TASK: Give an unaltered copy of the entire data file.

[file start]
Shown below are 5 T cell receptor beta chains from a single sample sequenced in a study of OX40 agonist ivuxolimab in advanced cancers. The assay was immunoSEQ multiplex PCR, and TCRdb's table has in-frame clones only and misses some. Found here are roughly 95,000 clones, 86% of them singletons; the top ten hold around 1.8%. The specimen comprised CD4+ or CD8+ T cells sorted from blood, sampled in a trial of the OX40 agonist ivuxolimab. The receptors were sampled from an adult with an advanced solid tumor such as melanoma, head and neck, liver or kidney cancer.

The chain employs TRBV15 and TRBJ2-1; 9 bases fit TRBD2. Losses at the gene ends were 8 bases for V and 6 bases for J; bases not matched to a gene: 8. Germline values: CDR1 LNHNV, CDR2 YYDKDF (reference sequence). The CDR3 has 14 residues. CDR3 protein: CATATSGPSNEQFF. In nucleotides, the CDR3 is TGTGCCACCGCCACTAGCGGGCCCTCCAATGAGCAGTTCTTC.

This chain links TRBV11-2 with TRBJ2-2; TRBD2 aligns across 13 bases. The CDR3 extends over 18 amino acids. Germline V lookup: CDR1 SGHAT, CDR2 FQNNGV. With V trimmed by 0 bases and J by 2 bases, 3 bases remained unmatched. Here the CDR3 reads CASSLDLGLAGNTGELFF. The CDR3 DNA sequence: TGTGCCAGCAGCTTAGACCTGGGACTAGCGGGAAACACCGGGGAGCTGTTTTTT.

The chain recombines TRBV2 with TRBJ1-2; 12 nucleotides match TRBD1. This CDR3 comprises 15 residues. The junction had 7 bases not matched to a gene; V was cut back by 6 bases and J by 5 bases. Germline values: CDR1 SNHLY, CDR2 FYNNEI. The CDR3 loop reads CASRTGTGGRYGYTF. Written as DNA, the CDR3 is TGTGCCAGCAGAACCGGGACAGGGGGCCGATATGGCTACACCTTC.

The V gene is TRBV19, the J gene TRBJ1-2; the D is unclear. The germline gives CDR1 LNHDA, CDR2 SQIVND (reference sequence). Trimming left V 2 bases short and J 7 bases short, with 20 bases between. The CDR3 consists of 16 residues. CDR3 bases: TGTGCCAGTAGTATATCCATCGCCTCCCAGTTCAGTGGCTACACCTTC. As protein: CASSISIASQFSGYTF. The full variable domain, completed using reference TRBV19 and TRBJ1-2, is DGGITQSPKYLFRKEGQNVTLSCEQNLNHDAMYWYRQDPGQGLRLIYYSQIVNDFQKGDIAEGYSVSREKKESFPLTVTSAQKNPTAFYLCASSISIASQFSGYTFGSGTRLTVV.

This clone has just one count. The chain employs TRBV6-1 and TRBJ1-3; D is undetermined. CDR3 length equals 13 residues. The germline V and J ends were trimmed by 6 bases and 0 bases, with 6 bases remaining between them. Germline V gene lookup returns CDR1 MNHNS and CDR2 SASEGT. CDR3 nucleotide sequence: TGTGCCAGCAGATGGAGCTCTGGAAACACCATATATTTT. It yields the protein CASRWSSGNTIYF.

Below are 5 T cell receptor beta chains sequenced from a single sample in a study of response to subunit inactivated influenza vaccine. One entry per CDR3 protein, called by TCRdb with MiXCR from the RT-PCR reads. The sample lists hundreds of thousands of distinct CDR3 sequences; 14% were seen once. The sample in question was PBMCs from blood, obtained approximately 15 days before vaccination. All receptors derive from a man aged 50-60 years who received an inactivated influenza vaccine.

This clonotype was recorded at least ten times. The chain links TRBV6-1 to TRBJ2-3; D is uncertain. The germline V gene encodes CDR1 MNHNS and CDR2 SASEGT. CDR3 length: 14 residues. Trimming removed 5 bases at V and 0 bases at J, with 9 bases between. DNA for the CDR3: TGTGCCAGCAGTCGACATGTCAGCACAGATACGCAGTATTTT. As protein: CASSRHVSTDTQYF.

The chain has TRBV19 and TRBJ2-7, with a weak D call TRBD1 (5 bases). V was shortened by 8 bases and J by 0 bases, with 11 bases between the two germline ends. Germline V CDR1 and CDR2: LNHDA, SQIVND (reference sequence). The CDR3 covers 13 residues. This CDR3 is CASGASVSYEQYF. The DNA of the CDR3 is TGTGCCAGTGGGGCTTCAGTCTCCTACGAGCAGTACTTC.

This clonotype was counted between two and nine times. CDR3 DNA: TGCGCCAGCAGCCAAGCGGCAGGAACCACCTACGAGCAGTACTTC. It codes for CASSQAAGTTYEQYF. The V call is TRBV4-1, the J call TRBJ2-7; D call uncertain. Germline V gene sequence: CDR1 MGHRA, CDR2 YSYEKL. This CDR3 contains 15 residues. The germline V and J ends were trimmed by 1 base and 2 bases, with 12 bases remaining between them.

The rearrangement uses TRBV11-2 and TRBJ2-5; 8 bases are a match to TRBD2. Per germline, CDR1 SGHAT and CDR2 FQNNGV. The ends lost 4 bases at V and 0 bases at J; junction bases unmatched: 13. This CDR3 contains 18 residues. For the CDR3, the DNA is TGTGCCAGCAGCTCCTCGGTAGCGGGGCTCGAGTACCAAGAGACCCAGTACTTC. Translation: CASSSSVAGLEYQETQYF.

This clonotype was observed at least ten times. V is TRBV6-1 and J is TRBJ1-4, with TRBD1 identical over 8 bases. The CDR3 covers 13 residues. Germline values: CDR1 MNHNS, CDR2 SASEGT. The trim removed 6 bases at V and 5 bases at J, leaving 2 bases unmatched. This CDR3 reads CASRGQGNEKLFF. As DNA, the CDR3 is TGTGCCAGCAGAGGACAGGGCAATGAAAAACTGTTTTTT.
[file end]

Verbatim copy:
Shown below are 5 T cell receptor beta chains from a single sample sequenced in a study of OX40 agonist ivuxolimab in advanced cancers. The assay was immunoSEQ multiplex PCR, and TCRdb's table has in-frame clones only and misses some. Found here are roughly 95,000 clones, 86% of them singletons; the top ten hold around 1.8%. The specimen comprised CD4+ or CD8+ T cells sorted from blood, sampled in a trial of the OX40 agonist ivuxolimab. The receptors were sampled from an adult with an advanced solid tumor such as melanoma, head and neck, liver or kidney cancer.

The chain employs TRBV15 and TRBJ2-1; 9 bases fit TRBD2. Losses at the gene ends were 8 bases for V and 6 bases for J; bases not matched to a gene: 8. Germline values: CDR1 LNHNV, CDR2 YYDKDF (reference sequence). The CDR3 has 14 residues. CDR3 protein: CATATSGPSNEQFF. In nucleotides, the CDR3 is TGTGCCACCGCCACTAGCGGGCCCTCCAATGAGCAGTTCTTC.

This chain links TRBV11-2 with TRBJ2-2; TRBD2 aligns across 13 bases. The CDR3 extends over 18 amino acids. Germline V lookup: CDR1 SGHAT, CDR2 FQNNGV. With V trimmed by 0 bases and J by 2 bases, 3 bases remained unmatched. Here the CDR3 reads CASSLDLGLAGNTGELFF. The CDR3 DNA sequence: TGTGCCAGCAGCTTAGACCTGGGACTAGCGGGAAACACCGGGGAGCTGTTTTTT.

The chain recombines TRBV2 with TRBJ1-2; 12 nucleotides match TRBD1. This CDR3 comprises 15 residues. The junction had 7 bases not matched to a gene; V was cut back by 6 bases and J by 5 bases. Germline values: CDR1 SNHLY, CDR2 FYNNEI. The CDR3 loop reads CASRTGTGGRYGYTF. Written as DNA, the CDR3 is TGTGCCAGCAGAACCGGGACAGGGGGCCGATATGGCTACACCTTC.

The V gene is TRBV19, the J gene TRBJ1-2; the D is unclear. The germline gives CDR1 LNHDA, CDR2 SQIVND (reference sequence). Trimming left V 2 bases short and J 7 bases short, with 20 bases between. The CDR3 consists of 16 residues. CDR3 bases: TGTGCCAGTAGTATATCCATCGCCTCCCAGTTCAGTGGCTACACCTTC. As protein: CASSISIASQFSGYTF. The full variable domain, completed using reference TRBV19 and TRBJ1-2, is DGGITQSPKYLFRKEGQNVTLSCEQNLNHDAMYWYRQDPGQGLRLIYYSQIVNDFQKGDIAEGYSVSREKKESFPLTVTSAQKNPTAFYLCASSISIASQFSGYTFGSGTRLTVV.

This clone has just one count. The chain employs TRBV6-1 and TRBJ1-3; D is undetermined. CDR3 length equals 13 residues. The germline V and J ends were trimmed by 6 bases and 0 bases, with 6 bases remaining between them. Germline V gene lookup returns CDR1 MNHNS and CDR2 SASEGT. CDR3 nucleotide sequence: TGTGCCAGCAGATGGAGCTCTGGAAACACCATATATTTT. It yields the protein CASRWSSGNTIYF.

Below are 5 T cell receptor beta chains sequenced from a single sample in a study of response to subunit inactivated influenza vaccine. One entry per CDR3 protein, called by TCRdb with MiXCR from the RT-PCR reads. The sample lists hundreds of thousands of distinct CDR3 sequences; 14% were seen once. The sample in question was PBMCs from blood, obtained approximately 15 days before vaccination. All receptors derive from a man aged 50-60 years who received an inactivated influenza vaccine.

This clonotype was recorded at least ten times. The chain links TRBV6-1 to TRBJ2-3; D is uncertain. The germline V gene encodes CDR1 MNHNS and CDR2 SASEGT. CDR3 length: 14 residues. Trimming removed 5 bases at V and 0 bases at J, with 9 bases between. DNA for the CDR3: TGTGCCAGCAGTCGACATGTCAGCACAGATACGCAGTATTTT. As protein: CASSRHVSTDTQYF.

The chain has TRBV19 and TRBJ2-7, with a weak D call TRBD1 (5 bases). V was shortened by 8 bases and J by 0 bases, with 11 bases between the two germline ends. Germline V CDR1 and CDR2: LNHDA, SQIVND (reference sequence). The CDR3 covers 13 residues. This CDR3 is CASGASVSYEQYF. The DNA of the CDR3 is TGTGCCAGTGGGGCTTCAGTCTCCTACGAGCAGTACTTC.

This clonotype was counted between two and nine times. CDR3 DNA: TGCGCCAGCAGCCAAGCGGCAGGAACCACCTACGAGCAGTACTTC. It codes for CASSQAAGTTYEQYF. The V call is TRBV4-1, the J call TRBJ2-7; D call uncertain. Germline V gene sequence: CDR1 MGHRA, CDR2 YSYEKL. This CDR3 contains 15 residues. The germline V and J ends were trimmed by 1 base and 2 bases, with 12 bases remaining between them.

The rearrangement uses TRBV11-2 and TRBJ2-5; 8 bases are a match to TRBD2. Per germline, CDR1 SGHAT and CDR2 FQNNGV. The ends lost 4 bases at V and 0 bases at J; junction bases unmatched: 13. This CDR3 contains 18 residues. For the CDR3, the DNA is TGTGCCAGCAGCTCCTCGGTAGCGGGGCTCGAGTACCAAGAGACCCAGTACTTC. Translation: CASSSSVAGLEYQETQYF.

This clonotype was observed at least ten times. V is TRBV6-1 and J is TRBJ1-4, with TRBD1 identical over 8 bases. The CDR3 covers 13 residues. Germline values: CDR1 MNHNS, CDR2 SASEGT. The trim removed 6 bases at V and 5 bases at J, leaving 2 bases unmatched. This CDR3 reads CASRGQGNEKLFF. As DNA, the CDR3 is TGTGCCAGCAGAGGACAGGGCAATGAAAAACTGTTTTTT.